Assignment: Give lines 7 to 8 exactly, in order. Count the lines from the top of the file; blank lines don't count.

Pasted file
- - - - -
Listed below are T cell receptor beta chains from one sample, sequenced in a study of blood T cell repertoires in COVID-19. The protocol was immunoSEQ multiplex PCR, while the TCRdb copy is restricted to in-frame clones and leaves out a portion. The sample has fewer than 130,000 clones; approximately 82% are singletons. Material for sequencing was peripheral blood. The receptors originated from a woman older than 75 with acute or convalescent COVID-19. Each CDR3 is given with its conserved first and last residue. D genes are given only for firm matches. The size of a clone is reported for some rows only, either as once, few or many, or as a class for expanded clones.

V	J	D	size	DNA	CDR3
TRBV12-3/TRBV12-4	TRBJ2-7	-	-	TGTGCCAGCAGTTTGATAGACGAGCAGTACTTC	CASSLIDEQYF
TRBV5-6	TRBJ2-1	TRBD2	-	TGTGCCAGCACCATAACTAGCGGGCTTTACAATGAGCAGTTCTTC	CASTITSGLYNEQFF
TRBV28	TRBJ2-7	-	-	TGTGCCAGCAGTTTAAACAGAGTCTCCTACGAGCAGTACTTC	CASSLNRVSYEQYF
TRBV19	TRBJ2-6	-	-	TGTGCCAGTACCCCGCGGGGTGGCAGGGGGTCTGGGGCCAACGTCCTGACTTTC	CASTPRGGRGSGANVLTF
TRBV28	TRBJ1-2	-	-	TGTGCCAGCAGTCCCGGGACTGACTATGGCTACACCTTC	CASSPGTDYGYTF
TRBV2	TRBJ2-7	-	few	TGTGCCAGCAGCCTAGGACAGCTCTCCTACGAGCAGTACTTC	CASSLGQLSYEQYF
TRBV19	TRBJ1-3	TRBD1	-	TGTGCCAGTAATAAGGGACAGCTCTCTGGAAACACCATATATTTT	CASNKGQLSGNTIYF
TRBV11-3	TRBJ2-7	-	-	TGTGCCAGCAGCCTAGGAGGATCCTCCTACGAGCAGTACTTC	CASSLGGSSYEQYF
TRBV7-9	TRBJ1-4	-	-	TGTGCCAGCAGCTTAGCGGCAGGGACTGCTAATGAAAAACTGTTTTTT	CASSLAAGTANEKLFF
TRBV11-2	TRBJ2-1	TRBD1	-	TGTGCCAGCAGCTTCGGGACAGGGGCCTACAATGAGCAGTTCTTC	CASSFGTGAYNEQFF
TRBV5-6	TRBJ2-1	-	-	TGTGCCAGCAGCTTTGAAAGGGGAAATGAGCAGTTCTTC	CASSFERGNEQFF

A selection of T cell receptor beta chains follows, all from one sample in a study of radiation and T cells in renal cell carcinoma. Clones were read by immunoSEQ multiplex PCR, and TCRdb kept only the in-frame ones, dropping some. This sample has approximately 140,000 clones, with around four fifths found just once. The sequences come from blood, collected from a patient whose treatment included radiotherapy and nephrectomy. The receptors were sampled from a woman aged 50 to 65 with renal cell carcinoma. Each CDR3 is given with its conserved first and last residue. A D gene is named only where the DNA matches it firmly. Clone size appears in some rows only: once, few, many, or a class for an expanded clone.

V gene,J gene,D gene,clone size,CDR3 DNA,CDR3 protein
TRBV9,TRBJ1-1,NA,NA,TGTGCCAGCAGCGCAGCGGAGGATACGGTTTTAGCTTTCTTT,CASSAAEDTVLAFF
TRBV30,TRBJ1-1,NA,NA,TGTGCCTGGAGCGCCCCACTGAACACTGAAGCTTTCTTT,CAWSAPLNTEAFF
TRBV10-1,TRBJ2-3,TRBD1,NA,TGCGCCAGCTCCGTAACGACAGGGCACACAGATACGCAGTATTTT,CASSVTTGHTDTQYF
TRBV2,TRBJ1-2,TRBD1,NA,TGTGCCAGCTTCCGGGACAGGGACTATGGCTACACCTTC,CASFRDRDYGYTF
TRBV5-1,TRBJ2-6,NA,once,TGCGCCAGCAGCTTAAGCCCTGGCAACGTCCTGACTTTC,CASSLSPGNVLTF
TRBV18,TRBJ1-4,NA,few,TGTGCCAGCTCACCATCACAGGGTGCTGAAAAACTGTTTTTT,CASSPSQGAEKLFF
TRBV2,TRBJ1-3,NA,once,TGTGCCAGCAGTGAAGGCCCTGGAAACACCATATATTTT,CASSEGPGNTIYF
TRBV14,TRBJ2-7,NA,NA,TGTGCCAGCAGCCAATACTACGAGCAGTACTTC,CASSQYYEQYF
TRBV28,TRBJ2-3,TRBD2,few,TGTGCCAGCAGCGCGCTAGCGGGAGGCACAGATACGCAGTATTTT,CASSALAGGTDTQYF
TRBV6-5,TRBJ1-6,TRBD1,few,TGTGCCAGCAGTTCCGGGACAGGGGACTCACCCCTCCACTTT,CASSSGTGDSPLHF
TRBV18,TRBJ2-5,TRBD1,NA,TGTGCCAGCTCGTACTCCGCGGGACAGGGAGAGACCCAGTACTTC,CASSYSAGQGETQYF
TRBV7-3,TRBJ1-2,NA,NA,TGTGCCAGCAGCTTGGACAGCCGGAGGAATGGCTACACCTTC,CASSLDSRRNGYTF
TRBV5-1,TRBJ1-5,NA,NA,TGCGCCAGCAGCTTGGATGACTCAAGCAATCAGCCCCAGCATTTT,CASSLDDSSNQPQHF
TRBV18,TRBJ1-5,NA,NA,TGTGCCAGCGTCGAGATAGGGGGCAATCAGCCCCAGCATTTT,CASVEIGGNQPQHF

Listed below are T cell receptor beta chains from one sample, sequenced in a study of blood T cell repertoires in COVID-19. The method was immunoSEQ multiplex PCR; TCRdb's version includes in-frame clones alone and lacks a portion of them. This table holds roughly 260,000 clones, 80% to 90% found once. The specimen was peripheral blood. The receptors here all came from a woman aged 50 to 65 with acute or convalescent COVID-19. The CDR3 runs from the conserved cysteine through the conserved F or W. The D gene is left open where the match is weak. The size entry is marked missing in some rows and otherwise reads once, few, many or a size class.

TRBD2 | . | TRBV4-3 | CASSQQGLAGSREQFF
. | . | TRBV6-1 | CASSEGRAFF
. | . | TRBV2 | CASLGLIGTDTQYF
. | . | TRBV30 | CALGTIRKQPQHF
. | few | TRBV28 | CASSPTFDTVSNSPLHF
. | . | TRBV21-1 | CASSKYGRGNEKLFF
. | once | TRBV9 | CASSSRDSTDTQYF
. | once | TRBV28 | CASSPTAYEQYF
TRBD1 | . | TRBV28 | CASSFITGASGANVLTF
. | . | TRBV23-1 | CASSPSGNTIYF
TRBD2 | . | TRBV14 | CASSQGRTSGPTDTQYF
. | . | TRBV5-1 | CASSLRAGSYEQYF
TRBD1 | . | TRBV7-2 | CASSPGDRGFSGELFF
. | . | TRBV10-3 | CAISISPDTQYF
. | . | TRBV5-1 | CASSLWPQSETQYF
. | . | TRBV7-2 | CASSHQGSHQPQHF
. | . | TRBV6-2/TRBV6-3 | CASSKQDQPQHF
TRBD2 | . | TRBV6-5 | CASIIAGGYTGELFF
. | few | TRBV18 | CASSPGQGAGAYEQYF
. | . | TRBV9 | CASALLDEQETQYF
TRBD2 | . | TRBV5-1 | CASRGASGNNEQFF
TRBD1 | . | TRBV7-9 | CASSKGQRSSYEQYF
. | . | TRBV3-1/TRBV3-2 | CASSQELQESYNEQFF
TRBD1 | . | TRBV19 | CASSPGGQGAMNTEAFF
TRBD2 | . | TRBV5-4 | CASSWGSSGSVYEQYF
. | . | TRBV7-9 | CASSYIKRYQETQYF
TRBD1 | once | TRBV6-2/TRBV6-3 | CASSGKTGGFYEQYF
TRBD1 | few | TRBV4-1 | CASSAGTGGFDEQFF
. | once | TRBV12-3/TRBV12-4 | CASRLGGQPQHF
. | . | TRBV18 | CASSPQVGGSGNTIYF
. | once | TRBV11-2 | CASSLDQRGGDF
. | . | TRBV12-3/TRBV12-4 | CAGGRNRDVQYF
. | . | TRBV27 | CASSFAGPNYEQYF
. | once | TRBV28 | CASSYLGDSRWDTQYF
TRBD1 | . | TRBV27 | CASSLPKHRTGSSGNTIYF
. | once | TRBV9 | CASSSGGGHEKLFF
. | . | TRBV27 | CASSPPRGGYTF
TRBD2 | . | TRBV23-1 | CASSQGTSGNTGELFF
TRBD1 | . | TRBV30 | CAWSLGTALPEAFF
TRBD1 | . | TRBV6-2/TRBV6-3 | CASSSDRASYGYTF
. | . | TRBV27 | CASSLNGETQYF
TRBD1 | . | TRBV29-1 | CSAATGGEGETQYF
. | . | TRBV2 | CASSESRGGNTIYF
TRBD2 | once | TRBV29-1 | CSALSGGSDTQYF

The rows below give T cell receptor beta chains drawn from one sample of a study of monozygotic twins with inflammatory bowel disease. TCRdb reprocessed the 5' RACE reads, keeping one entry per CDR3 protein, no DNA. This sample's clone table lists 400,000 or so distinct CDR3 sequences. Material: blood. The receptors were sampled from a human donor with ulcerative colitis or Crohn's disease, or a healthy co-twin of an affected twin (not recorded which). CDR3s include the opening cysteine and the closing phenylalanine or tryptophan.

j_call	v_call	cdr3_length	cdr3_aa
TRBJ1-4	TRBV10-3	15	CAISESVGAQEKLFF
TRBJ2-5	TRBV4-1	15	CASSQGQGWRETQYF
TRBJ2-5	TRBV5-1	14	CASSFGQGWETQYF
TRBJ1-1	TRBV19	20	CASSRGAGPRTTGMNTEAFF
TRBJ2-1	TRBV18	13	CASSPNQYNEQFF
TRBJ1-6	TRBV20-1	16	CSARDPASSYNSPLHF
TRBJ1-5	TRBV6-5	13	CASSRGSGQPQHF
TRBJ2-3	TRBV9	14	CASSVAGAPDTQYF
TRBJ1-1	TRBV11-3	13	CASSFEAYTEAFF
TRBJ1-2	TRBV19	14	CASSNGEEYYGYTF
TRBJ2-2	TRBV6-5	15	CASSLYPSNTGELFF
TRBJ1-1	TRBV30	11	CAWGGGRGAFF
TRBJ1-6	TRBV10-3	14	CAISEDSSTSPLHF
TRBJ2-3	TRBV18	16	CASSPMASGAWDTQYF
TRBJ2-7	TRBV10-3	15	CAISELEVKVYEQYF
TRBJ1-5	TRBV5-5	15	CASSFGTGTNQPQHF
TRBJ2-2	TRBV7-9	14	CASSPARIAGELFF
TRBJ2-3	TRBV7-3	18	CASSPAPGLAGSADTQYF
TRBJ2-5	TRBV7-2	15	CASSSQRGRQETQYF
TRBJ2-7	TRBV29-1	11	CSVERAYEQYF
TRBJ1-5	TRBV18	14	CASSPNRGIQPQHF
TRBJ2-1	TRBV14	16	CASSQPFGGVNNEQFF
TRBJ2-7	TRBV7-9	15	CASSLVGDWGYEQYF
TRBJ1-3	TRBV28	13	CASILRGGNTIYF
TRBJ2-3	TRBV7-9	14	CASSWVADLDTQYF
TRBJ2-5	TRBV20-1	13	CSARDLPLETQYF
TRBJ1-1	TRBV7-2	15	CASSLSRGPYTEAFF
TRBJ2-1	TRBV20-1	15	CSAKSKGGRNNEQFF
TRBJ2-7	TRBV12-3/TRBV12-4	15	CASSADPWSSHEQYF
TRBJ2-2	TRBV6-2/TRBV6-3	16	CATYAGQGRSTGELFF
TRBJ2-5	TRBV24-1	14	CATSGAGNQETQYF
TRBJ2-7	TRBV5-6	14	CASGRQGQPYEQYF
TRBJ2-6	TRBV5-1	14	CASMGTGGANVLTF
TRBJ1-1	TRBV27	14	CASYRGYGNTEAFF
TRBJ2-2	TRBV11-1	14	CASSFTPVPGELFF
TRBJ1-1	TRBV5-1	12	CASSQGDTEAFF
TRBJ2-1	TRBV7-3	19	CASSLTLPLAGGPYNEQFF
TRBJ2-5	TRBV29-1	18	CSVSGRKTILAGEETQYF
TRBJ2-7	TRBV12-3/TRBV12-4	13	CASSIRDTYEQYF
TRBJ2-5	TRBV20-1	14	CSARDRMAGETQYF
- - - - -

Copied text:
TRBV28	TRBJ1-2	-	-	TGTGCCAGCAGTCCCGGGACTGACTATGGCTACACCTTC	CASSPGTDYGYTF
TRBV2	TRBJ2-7	-	few	TGTGCCAGCAGCCTAGGACAGCTCTCCTACGAGCAGTACTTC	CASSLGQLSYEQYF